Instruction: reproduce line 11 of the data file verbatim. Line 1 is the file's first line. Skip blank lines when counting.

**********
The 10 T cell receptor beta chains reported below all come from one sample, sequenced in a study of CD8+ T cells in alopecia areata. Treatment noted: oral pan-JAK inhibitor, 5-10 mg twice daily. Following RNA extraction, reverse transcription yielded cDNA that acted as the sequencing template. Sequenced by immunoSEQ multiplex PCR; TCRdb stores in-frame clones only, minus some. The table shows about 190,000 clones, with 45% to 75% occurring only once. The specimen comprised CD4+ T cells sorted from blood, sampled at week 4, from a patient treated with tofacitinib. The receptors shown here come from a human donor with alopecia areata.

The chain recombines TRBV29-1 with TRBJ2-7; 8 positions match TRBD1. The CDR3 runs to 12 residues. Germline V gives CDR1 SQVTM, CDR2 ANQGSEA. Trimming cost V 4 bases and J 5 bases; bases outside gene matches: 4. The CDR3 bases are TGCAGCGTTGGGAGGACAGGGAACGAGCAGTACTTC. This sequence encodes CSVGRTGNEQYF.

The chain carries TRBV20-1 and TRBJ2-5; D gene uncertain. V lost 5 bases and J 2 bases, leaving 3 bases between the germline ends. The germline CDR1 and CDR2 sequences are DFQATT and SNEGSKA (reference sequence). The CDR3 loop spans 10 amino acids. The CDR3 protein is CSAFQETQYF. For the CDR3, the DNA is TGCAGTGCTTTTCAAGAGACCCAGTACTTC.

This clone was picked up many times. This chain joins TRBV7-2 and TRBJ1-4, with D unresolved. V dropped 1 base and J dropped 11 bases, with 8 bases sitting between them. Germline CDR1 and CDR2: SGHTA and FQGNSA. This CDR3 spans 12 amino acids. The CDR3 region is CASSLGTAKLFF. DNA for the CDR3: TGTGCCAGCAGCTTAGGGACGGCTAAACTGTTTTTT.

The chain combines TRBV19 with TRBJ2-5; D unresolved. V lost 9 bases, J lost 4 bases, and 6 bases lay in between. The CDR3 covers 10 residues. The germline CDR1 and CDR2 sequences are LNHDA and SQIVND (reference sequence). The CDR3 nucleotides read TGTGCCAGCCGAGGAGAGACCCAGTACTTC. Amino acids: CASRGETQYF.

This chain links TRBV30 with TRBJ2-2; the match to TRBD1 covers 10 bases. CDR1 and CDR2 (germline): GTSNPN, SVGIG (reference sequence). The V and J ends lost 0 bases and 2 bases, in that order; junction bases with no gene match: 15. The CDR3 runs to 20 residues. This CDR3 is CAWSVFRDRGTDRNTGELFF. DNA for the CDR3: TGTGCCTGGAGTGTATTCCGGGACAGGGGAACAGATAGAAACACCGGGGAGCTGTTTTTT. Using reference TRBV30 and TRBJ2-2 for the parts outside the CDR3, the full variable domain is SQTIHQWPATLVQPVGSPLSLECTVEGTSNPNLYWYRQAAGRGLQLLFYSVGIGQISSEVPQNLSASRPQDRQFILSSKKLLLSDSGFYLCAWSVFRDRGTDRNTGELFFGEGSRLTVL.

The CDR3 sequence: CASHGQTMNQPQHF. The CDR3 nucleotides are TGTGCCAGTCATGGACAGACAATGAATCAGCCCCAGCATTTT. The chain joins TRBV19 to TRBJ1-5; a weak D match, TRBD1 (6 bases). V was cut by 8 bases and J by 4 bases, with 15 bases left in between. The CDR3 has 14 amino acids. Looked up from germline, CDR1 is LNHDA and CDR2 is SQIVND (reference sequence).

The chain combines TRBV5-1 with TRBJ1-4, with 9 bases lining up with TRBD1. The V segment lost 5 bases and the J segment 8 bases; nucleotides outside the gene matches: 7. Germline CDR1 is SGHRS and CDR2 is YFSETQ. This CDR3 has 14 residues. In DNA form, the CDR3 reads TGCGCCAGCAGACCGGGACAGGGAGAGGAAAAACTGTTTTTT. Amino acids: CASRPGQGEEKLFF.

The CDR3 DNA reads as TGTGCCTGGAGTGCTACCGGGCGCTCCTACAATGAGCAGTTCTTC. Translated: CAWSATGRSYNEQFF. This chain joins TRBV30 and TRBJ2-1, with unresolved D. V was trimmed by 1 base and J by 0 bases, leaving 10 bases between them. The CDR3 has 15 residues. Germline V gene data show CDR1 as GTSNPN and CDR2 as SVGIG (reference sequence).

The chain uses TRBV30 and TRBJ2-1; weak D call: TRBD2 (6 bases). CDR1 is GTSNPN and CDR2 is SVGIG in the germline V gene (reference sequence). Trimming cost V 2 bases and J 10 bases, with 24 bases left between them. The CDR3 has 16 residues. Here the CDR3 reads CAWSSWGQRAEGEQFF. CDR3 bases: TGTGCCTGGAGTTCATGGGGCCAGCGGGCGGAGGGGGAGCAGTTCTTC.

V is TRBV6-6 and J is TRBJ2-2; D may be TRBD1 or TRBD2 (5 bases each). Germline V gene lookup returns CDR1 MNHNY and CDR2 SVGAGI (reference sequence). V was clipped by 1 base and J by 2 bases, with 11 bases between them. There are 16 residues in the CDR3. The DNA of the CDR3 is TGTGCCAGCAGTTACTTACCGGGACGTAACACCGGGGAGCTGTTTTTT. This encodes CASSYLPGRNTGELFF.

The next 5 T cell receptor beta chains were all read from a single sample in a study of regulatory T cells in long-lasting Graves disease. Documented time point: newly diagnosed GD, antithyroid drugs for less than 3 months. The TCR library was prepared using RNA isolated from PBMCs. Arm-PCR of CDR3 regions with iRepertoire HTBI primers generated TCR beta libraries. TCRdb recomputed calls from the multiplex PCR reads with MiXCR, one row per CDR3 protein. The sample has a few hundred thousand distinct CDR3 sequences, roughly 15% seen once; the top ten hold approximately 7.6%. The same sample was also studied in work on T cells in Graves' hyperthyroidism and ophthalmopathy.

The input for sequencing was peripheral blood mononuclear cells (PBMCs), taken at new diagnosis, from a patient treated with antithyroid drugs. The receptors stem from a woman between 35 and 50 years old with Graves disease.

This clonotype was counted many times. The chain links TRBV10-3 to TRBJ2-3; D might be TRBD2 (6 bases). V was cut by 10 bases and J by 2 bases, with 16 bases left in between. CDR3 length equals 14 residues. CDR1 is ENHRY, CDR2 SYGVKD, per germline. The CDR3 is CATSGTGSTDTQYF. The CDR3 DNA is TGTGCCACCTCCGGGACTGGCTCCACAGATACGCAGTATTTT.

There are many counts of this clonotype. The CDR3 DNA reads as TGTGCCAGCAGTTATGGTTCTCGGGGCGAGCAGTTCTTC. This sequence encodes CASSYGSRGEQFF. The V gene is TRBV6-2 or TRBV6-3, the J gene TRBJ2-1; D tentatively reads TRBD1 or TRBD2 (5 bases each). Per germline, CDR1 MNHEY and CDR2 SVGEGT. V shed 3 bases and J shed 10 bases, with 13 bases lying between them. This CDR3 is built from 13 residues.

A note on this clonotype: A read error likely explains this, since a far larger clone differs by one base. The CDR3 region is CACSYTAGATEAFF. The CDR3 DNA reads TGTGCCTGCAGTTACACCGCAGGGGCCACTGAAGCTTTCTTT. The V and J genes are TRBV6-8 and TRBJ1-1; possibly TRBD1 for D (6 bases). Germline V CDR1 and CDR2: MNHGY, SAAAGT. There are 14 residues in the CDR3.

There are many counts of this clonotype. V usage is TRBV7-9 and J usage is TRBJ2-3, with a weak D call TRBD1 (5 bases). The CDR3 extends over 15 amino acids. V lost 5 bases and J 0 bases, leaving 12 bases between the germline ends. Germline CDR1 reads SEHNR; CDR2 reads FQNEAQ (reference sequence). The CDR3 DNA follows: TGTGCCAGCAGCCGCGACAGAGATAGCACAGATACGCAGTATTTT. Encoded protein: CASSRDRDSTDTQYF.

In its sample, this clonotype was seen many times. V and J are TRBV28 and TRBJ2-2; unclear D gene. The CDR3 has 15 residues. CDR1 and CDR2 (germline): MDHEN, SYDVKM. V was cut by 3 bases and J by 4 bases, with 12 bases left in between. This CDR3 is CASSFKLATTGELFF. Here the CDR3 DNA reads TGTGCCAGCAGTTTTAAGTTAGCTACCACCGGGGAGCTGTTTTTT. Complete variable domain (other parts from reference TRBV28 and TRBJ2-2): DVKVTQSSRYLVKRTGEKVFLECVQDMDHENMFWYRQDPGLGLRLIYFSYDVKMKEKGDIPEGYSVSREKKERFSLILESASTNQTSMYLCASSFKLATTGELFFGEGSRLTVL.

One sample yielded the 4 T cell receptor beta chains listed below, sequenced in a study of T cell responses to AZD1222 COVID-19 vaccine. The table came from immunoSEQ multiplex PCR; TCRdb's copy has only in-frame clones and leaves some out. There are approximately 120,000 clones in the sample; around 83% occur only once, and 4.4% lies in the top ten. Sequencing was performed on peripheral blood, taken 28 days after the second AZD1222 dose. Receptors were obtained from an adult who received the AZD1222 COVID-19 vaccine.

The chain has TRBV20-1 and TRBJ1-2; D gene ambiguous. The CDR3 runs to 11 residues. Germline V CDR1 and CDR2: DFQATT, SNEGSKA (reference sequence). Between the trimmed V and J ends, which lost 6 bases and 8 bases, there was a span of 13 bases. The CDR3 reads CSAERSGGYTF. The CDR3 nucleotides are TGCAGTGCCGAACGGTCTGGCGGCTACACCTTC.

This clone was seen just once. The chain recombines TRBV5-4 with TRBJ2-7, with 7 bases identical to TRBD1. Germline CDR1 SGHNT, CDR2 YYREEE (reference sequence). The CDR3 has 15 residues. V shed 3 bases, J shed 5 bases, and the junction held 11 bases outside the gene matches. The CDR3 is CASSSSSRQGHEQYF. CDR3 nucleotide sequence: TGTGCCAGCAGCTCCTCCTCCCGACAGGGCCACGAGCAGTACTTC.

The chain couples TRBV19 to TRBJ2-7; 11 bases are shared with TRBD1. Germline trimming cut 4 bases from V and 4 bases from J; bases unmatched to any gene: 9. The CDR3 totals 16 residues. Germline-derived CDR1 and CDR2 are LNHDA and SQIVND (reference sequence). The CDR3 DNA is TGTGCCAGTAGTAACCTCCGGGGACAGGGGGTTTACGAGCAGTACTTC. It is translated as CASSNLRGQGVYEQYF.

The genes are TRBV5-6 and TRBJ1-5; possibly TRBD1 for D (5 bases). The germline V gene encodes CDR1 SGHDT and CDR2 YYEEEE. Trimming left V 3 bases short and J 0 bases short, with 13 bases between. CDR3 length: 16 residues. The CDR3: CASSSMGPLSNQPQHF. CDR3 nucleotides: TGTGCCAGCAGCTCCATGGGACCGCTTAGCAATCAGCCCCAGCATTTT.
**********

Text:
V is TRBV6-6 and J is TRBJ2-2; D may be TRBD1 or TRBD2 (5 bases each). Germline V gene lookup returns CDR1 MNHNY and CDR2 SVGAGI (reference sequence). V was clipped by 1 base and J by 2 bases, with 11 bases between them. There are 16 residues in the CDR3. The DNA of the CDR3 is TGTGCCAGCAGTTACTTACCGGGACGTAACACCGGGGAGCTGTTTTTT. This encodes CASSYLPGRNTGELFF.